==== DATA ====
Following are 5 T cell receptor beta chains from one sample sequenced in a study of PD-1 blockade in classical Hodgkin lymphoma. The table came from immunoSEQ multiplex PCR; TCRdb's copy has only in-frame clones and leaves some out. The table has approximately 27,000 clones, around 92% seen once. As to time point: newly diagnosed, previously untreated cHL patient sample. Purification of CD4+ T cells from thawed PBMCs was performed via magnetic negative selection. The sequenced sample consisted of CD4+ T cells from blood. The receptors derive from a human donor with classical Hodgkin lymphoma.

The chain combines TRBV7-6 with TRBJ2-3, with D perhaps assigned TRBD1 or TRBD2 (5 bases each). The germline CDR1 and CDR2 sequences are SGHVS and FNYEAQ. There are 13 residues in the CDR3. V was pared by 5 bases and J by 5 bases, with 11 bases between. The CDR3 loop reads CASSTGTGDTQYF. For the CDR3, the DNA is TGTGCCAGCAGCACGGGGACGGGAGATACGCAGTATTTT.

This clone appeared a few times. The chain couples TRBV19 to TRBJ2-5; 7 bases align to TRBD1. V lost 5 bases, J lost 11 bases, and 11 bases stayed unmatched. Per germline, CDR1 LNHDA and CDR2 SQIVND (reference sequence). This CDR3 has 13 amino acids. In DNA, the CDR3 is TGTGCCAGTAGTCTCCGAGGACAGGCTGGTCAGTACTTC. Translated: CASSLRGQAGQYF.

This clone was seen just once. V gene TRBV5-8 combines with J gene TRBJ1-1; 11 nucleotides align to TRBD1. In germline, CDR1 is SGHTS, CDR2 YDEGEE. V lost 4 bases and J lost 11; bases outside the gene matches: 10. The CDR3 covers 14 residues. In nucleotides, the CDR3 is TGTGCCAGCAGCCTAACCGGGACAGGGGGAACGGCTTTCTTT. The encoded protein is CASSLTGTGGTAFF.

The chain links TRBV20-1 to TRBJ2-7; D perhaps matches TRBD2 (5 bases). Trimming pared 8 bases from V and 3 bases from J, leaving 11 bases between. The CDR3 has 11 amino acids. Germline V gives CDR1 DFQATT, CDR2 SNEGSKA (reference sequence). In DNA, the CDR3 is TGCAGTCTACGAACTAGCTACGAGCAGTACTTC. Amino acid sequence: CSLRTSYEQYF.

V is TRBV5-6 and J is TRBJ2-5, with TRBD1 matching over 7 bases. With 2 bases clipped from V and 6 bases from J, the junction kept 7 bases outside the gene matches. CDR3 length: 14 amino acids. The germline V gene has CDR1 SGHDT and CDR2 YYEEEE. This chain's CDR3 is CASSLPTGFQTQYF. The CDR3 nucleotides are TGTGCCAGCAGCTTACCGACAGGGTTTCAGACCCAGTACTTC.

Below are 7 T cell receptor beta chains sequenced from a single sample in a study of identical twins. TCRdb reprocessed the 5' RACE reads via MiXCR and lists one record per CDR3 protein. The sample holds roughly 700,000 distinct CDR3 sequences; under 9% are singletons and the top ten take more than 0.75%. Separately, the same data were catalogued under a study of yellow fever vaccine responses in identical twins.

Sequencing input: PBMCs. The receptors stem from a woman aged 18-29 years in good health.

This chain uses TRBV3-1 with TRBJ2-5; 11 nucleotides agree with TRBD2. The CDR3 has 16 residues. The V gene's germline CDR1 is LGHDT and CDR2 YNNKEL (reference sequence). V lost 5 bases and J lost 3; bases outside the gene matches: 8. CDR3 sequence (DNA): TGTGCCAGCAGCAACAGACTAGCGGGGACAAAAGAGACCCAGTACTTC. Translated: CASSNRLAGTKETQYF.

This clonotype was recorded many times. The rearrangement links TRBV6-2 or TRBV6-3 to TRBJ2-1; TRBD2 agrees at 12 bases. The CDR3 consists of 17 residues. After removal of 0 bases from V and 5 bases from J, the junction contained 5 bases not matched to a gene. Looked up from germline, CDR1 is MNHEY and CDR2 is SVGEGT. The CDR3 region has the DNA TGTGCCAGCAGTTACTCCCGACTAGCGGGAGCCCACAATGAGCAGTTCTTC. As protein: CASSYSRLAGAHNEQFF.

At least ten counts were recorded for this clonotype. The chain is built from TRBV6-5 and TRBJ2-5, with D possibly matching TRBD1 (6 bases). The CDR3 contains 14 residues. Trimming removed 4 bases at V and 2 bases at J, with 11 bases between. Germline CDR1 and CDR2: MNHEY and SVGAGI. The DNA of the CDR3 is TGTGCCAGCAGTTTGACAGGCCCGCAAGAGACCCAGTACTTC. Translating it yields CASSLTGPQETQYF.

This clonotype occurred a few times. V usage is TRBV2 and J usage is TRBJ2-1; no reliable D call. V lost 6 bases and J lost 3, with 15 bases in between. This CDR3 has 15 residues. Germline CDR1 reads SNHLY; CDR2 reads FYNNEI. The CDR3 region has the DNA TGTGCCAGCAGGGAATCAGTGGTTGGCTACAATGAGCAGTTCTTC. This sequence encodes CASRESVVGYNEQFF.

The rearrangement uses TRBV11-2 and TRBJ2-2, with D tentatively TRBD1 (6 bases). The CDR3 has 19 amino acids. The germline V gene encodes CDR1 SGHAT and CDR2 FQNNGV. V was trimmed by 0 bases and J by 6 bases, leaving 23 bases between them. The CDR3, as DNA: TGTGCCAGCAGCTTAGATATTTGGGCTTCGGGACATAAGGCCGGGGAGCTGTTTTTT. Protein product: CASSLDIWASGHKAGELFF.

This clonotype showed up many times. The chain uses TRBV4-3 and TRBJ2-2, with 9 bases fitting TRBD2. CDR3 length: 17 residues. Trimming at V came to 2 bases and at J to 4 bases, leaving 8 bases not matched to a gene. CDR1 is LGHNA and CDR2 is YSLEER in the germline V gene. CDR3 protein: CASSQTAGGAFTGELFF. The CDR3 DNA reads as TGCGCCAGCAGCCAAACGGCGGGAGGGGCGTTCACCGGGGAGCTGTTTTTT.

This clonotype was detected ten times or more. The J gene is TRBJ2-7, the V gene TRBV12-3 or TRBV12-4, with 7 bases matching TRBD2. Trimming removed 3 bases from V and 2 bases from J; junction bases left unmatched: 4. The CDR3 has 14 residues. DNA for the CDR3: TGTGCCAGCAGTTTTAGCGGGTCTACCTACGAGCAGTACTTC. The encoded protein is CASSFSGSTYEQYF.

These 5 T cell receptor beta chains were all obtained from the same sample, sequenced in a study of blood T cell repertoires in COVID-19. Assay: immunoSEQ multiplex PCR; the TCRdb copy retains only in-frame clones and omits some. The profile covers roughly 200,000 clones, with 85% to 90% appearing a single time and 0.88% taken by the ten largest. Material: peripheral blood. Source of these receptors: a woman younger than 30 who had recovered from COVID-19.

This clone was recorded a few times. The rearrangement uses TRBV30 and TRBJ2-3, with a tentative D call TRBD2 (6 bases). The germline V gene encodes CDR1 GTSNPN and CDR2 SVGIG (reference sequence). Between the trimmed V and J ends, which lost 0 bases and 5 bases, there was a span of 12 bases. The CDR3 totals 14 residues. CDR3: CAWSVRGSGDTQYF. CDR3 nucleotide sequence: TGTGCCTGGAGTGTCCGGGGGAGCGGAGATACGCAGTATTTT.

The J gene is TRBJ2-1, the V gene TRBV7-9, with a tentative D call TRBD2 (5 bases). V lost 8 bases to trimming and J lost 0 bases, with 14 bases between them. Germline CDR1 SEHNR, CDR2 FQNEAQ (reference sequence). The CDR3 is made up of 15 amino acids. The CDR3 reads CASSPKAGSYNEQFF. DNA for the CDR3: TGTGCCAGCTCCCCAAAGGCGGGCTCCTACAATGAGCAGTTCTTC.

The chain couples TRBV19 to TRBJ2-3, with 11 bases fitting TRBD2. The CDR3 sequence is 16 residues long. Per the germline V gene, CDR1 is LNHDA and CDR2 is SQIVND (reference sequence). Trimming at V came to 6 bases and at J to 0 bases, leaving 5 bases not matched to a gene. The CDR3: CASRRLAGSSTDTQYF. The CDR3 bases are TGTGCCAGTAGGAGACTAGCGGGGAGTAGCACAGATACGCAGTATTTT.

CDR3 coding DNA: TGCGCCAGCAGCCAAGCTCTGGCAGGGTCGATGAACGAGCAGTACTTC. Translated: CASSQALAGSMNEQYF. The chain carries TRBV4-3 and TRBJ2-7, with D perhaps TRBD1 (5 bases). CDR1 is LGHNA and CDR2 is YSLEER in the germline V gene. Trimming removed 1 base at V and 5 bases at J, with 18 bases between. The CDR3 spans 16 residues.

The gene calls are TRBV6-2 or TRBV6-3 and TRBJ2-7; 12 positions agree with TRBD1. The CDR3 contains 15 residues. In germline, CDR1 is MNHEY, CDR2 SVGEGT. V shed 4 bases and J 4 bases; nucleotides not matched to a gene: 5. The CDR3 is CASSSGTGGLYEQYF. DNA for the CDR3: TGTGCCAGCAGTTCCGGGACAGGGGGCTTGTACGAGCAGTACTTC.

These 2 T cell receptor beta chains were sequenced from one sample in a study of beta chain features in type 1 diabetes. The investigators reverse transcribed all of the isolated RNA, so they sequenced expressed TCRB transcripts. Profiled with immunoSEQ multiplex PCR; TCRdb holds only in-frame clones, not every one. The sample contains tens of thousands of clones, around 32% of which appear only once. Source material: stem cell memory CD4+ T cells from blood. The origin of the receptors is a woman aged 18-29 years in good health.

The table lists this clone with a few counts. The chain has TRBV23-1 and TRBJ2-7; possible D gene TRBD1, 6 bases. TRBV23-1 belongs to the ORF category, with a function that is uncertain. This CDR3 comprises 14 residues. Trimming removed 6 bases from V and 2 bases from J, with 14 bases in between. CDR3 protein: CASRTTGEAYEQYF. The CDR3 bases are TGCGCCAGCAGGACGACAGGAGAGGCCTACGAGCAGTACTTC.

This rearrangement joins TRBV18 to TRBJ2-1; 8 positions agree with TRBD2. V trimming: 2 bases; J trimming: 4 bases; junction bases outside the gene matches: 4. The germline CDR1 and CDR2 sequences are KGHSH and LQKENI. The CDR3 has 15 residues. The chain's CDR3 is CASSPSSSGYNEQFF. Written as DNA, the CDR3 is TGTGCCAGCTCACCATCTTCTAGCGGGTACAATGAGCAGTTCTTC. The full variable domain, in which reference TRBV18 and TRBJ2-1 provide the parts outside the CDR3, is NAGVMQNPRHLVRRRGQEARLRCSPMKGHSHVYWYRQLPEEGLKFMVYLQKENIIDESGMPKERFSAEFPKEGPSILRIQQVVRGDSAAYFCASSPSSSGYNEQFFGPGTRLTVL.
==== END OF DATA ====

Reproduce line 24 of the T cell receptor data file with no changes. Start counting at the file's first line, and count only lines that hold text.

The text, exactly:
This rearrangement joins TRBV18 to TRBJ2-1; 8 positions agree with TRBD2. V trimming: 2 bases; J trimming: 4 bases; junction bases outside the gene matches: 4. The germline CDR1 and CDR2 sequences are KGHSH and LQKENI. The CDR3 has 15 residues. The chain's CDR3 is CASSPSSSGYNEQFF. Written as DNA, the CDR3 is TGTGCCAGCTCACCATCTTCTAGCGGGTACAATGAGCAGTTCTTC. The full variable domain, in which reference TRBV18 and TRBJ2-1 provide the parts outside the CDR3, is NAGVMQNPRHLVRRRGQEARLRCSPMKGHSHVYWYRQLPEEGLKFMVYLQKENIIDESGMPKERFSAEFPKEGPSILRIQQVVRGDSAAYFCASSPSSSGYNEQFFGPGTRLTVL.